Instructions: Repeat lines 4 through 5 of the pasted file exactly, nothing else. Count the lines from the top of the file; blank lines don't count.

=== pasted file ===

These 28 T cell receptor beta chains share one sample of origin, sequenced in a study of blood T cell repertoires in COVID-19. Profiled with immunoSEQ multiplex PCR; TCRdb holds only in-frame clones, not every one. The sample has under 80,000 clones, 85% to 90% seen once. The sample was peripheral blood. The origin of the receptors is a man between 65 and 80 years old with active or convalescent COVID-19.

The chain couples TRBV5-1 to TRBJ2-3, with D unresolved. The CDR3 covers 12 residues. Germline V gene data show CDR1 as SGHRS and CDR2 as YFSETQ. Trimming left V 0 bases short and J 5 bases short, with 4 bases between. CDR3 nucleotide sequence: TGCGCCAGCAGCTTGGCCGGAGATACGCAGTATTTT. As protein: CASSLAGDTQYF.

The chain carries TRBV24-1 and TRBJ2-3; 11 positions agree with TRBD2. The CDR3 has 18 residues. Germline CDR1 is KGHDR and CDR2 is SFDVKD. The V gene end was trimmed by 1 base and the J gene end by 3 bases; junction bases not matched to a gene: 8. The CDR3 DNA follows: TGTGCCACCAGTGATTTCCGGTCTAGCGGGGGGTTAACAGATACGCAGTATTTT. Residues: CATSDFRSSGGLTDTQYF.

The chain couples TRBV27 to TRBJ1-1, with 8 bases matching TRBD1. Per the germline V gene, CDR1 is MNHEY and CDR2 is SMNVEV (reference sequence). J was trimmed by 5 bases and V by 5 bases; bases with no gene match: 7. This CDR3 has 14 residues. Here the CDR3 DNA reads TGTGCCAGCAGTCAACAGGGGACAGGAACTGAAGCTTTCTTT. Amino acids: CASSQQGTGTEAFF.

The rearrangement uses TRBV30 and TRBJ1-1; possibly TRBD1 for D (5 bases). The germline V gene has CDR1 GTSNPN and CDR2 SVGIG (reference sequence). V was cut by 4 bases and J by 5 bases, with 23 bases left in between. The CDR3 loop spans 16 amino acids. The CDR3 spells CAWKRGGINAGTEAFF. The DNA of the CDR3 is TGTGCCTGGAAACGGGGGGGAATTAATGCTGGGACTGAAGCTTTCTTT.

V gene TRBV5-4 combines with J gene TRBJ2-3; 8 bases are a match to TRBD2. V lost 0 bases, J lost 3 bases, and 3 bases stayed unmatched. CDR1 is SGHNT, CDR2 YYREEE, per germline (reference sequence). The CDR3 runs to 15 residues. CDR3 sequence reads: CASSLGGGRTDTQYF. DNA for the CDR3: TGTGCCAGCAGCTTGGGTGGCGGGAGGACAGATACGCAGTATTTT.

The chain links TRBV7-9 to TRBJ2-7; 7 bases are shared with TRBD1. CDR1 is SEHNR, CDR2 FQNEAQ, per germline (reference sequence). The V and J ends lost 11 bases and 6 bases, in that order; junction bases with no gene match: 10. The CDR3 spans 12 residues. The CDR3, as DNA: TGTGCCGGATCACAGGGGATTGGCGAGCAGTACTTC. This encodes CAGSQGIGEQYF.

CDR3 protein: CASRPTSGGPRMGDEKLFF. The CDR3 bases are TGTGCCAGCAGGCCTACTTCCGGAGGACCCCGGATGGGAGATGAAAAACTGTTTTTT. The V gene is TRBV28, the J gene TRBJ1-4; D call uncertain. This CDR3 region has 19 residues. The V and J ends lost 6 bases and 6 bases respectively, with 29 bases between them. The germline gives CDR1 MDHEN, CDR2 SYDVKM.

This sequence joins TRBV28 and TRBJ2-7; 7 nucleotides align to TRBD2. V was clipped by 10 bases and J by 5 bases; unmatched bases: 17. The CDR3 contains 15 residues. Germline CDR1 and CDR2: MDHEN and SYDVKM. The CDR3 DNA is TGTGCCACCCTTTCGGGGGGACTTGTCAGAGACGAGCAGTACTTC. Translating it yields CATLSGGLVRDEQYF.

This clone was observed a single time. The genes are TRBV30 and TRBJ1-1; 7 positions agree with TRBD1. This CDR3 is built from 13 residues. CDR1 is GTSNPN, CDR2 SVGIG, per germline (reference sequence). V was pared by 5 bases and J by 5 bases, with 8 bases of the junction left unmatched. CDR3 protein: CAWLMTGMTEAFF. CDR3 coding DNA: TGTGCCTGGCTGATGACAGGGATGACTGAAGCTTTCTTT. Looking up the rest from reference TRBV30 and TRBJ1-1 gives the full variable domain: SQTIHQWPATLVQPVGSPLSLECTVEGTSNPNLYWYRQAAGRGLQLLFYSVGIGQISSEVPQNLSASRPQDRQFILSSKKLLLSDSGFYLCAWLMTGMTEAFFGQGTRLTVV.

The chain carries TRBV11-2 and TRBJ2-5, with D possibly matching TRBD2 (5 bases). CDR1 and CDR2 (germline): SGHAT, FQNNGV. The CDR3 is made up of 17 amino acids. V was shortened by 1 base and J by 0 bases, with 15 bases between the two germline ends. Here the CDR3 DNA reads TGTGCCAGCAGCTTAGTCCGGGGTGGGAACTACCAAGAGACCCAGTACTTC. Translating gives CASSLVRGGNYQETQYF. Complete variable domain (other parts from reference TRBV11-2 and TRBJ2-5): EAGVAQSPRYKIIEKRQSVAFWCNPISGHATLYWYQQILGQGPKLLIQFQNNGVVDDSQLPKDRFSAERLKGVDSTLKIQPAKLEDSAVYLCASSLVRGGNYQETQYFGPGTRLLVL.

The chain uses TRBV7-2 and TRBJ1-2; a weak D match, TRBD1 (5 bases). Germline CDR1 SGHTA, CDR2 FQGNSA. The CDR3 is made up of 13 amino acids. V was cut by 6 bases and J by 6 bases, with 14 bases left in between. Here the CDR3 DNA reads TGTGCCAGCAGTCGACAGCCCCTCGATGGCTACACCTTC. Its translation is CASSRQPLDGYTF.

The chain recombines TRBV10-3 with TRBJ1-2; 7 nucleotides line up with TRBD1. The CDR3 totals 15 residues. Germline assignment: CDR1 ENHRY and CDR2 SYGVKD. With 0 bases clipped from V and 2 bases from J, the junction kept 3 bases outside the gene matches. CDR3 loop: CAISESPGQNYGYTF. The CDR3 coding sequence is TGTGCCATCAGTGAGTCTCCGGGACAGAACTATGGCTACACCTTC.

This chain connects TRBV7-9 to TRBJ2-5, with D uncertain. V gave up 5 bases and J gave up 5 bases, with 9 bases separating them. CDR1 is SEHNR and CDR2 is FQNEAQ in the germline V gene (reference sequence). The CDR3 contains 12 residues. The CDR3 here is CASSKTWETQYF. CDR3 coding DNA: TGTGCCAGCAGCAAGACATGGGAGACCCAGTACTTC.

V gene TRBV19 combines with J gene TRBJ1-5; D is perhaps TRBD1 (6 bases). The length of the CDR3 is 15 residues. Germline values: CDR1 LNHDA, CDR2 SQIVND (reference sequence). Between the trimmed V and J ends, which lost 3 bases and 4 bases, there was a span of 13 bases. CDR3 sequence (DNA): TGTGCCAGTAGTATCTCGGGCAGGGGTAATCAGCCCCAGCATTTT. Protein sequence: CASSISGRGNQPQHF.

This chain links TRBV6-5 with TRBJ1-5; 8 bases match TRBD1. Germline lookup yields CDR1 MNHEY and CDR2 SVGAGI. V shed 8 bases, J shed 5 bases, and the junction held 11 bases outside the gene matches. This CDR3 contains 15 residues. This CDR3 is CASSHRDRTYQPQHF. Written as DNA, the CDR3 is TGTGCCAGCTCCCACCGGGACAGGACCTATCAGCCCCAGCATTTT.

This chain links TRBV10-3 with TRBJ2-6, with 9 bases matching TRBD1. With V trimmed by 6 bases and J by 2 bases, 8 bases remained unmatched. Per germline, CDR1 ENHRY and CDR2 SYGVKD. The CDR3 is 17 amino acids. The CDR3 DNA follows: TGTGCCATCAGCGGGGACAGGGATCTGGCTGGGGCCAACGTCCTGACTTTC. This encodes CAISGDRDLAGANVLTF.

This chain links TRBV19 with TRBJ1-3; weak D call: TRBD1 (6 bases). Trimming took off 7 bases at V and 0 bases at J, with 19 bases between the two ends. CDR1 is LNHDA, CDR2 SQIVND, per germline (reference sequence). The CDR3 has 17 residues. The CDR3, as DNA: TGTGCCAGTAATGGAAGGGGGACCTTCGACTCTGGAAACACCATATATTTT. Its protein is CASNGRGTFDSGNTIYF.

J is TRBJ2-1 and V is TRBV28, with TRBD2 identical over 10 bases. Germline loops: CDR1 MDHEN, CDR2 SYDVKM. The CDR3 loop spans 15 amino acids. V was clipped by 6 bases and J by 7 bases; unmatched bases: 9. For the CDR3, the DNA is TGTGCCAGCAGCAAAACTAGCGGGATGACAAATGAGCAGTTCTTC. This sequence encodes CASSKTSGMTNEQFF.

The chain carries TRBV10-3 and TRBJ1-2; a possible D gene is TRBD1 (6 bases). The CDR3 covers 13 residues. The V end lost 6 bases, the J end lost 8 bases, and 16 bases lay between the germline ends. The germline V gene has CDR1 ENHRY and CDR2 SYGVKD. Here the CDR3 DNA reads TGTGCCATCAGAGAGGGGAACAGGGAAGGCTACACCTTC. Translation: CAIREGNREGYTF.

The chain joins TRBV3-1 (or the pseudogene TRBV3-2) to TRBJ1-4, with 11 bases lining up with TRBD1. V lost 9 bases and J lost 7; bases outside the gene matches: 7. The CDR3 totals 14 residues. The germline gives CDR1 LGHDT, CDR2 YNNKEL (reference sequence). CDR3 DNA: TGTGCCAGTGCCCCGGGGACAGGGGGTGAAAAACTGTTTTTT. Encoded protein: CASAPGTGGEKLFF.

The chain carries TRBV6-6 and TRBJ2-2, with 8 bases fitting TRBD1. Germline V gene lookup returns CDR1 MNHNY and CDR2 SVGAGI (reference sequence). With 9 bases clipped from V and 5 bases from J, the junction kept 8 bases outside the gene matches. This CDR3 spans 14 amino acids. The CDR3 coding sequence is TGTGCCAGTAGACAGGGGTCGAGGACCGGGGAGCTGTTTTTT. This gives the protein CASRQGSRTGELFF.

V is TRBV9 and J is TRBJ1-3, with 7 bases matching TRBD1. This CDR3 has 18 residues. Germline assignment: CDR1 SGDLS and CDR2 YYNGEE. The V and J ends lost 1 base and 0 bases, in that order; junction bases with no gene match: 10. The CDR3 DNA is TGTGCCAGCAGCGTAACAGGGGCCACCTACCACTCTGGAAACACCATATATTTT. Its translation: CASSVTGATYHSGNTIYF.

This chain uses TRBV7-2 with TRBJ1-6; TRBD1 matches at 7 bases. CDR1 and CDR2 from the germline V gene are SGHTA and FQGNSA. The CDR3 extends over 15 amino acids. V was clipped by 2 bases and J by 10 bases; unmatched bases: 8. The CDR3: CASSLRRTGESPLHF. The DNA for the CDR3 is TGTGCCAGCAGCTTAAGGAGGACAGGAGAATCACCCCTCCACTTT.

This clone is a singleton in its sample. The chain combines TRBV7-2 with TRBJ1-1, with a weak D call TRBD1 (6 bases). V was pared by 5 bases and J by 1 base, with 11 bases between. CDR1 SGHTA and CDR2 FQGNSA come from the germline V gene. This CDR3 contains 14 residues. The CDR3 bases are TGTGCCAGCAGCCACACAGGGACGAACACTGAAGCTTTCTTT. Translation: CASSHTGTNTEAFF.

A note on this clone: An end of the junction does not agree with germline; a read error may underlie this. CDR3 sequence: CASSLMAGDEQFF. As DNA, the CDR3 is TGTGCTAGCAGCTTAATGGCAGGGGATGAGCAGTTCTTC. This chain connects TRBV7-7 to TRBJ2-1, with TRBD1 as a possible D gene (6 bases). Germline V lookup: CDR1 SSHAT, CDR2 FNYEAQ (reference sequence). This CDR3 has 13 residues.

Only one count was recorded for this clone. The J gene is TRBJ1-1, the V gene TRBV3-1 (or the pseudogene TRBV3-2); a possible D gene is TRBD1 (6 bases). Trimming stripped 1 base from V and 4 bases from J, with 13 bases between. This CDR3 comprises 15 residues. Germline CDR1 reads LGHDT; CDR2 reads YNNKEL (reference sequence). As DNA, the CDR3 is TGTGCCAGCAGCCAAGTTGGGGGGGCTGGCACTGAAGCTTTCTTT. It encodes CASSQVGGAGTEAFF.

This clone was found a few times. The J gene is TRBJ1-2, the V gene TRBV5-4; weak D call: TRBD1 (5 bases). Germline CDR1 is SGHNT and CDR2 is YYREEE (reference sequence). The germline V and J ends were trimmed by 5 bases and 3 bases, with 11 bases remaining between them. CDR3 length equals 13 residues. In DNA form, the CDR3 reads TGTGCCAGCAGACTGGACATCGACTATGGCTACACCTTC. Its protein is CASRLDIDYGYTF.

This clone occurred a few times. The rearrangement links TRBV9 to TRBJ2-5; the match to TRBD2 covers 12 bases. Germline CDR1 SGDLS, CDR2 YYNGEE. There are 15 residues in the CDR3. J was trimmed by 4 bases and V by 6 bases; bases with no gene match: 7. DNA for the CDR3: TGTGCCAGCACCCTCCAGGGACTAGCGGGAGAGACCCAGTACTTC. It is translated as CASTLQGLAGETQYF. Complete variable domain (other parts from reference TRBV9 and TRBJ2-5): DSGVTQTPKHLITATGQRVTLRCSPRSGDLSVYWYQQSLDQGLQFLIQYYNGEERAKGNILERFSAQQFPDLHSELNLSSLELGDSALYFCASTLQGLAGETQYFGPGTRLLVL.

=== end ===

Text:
The chain couples TRBV27 to TRBJ1-1, with 8 bases matching TRBD1. Per the germline V gene, CDR1 is MNHEY and CDR2 is SMNVEV (reference sequence). J was trimmed by 5 bases and V by 5 bases; bases with no gene match: 7. This CDR3 has 14 residues. Here the CDR3 DNA reads TGTGCCAGCAGTCAACAGGGGACAGGAACTGAAGCTTTCTTT. Amino acids: CASSQQGTGTEAFF.

The rearrangement uses TRBV30 and TRBJ1-1; possibly TRBD1 for D (5 bases). The germline V gene has CDR1 GTSNPN and CDR2 SVGIG (reference sequence). V was cut by 4 bases and J by 5 bases, with 23 bases left in between. The CDR3 loop spans 16 amino acids. The CDR3 spells CAWKRGGINAGTEAFF. The DNA of the CDR3 is TGTGCCTGGAAACGGGGGGGAATTAATGCTGGGACTGAAGCTTTCTTT.